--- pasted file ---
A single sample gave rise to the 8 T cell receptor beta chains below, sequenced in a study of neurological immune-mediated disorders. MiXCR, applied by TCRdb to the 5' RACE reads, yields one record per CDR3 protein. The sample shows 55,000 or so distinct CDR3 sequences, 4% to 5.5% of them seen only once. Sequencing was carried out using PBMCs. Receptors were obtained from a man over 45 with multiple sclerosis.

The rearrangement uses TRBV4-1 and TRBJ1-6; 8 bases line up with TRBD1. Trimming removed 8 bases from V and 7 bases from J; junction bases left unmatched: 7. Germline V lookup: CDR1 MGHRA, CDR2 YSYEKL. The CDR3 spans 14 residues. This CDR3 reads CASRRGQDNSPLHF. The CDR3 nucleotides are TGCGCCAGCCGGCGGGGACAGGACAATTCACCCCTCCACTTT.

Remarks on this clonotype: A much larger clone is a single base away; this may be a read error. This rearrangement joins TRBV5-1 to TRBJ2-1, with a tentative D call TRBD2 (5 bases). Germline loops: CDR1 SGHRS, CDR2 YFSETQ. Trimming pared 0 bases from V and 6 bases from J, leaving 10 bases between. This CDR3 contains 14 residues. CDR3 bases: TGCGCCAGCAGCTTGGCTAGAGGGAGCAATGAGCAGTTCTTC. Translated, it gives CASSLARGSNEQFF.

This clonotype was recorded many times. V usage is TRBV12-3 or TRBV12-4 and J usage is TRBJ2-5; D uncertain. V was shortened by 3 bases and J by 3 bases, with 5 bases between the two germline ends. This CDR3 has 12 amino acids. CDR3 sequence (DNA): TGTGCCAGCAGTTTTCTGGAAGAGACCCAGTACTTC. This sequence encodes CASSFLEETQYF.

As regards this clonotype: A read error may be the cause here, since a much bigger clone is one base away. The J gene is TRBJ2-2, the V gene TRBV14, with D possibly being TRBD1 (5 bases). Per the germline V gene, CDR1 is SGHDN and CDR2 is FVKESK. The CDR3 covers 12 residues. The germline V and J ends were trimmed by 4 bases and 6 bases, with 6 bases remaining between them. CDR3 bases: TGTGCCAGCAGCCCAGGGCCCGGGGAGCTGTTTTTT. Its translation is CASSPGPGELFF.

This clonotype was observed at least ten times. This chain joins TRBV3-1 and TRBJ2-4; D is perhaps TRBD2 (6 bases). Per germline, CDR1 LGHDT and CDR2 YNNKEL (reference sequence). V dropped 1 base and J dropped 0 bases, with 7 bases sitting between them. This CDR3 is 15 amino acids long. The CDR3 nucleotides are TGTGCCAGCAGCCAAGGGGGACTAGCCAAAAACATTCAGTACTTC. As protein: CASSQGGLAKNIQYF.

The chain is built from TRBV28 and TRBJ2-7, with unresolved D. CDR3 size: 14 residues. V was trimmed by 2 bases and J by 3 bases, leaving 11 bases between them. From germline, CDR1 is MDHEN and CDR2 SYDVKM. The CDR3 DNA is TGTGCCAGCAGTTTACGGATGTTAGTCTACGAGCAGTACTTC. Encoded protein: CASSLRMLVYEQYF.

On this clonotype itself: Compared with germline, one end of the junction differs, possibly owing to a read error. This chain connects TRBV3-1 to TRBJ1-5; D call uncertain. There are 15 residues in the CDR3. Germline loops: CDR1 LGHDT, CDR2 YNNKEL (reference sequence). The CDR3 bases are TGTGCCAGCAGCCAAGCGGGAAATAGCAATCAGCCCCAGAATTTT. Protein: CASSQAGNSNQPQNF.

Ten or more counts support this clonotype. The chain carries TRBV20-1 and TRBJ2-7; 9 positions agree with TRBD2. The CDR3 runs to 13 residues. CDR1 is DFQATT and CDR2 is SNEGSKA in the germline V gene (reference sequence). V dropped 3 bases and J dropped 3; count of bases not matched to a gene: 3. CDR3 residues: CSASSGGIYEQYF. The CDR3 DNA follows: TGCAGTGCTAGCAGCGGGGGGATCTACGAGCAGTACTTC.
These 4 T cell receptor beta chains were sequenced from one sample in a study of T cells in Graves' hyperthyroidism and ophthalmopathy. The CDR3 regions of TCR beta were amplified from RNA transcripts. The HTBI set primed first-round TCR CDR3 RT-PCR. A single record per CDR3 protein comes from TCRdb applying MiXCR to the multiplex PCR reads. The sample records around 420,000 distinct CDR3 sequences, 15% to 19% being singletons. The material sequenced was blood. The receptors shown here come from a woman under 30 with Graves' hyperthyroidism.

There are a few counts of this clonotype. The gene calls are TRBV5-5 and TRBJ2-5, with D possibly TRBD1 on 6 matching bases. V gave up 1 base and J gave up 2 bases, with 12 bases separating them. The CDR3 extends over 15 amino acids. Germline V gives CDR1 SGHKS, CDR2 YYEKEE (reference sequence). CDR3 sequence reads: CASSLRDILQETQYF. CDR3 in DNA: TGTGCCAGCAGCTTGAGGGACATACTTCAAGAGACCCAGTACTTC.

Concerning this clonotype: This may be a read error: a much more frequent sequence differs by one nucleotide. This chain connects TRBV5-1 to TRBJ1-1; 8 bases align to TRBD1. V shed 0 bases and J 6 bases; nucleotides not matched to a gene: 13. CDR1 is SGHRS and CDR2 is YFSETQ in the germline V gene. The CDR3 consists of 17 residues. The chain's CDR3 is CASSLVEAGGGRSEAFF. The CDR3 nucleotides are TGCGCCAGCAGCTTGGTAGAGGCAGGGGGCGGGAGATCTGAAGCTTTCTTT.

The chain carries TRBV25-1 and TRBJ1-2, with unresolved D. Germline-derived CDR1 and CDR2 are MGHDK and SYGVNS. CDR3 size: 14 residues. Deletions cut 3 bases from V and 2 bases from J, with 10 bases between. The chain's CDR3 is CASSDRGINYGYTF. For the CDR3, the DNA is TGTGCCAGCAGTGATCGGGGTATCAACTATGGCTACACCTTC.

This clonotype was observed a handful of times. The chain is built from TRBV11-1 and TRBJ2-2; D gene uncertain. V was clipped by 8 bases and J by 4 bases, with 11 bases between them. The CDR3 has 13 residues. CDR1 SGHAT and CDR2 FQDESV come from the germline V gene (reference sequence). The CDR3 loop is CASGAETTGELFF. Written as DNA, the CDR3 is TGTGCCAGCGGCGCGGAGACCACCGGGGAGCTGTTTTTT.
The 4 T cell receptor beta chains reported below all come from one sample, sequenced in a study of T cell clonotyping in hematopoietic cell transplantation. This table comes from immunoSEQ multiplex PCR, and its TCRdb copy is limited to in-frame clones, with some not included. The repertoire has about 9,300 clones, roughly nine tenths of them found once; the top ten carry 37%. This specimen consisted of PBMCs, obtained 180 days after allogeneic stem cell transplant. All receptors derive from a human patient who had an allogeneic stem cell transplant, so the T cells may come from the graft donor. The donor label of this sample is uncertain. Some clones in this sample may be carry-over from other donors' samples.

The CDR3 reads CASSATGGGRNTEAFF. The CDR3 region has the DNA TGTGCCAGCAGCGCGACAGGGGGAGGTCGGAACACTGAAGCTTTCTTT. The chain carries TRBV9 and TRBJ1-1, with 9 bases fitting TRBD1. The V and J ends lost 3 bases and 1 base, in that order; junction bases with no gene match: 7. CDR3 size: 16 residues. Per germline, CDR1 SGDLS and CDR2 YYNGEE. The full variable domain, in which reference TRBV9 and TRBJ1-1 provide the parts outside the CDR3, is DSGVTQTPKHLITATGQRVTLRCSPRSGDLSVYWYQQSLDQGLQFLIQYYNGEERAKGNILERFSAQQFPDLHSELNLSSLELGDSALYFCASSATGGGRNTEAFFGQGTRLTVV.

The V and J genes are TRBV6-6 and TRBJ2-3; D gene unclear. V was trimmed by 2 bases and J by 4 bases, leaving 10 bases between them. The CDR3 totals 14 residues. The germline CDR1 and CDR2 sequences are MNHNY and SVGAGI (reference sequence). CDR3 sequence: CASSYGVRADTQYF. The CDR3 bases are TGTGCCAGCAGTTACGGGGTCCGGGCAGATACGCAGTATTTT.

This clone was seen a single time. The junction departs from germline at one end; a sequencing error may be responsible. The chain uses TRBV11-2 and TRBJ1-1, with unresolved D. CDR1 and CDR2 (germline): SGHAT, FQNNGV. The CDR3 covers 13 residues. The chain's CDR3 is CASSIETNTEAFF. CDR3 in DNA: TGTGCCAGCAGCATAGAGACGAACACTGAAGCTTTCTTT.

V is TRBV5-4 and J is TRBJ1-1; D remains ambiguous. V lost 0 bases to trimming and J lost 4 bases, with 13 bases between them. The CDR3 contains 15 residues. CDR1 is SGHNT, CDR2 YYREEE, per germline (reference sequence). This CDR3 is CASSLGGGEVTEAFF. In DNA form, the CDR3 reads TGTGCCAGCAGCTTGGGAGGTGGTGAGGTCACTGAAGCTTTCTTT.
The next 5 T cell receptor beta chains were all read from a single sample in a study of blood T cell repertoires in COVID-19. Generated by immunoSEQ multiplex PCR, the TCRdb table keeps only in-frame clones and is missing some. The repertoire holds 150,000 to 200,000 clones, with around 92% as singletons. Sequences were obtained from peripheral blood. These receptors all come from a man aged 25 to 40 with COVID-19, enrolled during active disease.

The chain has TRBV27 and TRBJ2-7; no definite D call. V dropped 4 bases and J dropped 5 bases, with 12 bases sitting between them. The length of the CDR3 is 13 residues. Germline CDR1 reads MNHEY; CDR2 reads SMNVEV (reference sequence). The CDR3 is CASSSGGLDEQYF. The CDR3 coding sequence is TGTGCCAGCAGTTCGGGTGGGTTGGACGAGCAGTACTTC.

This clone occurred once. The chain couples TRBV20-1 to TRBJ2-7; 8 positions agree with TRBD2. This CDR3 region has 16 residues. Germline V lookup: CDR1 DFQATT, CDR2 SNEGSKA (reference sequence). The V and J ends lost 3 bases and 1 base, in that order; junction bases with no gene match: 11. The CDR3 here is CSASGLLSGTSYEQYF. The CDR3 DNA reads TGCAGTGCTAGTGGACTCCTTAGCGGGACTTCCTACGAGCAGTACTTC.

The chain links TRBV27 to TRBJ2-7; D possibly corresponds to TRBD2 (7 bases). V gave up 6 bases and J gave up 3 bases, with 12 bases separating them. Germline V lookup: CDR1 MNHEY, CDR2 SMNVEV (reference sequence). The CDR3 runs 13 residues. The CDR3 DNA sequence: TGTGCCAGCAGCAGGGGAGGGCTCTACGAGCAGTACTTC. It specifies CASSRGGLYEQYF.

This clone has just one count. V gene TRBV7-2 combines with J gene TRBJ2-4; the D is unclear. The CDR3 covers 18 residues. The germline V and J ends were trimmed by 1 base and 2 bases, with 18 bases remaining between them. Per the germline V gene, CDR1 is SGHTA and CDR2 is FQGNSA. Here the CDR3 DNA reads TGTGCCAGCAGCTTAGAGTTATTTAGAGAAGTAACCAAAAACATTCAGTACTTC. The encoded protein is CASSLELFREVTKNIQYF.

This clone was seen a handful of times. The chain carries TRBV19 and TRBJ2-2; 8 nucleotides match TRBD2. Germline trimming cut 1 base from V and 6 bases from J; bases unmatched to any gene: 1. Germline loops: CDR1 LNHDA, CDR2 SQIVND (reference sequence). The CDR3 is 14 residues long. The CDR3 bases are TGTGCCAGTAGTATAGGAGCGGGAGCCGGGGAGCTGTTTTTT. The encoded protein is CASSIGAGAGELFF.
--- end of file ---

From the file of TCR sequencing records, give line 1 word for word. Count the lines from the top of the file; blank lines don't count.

A single sample gave rise to the 8 T cell receptor beta chains below, sequenced in a study of neurological immune-mediated disorders. MiXCR, applied by TCRdb to the 5' RACE reads, yields one record per CDR3 protein. The sample shows 55,000 or so distinct CDR3 sequences, 4% to 5.5% of them seen only once. Sequencing was carried out using PBMCs. Receptors were obtained from a man over 45 with multiple sclerosis.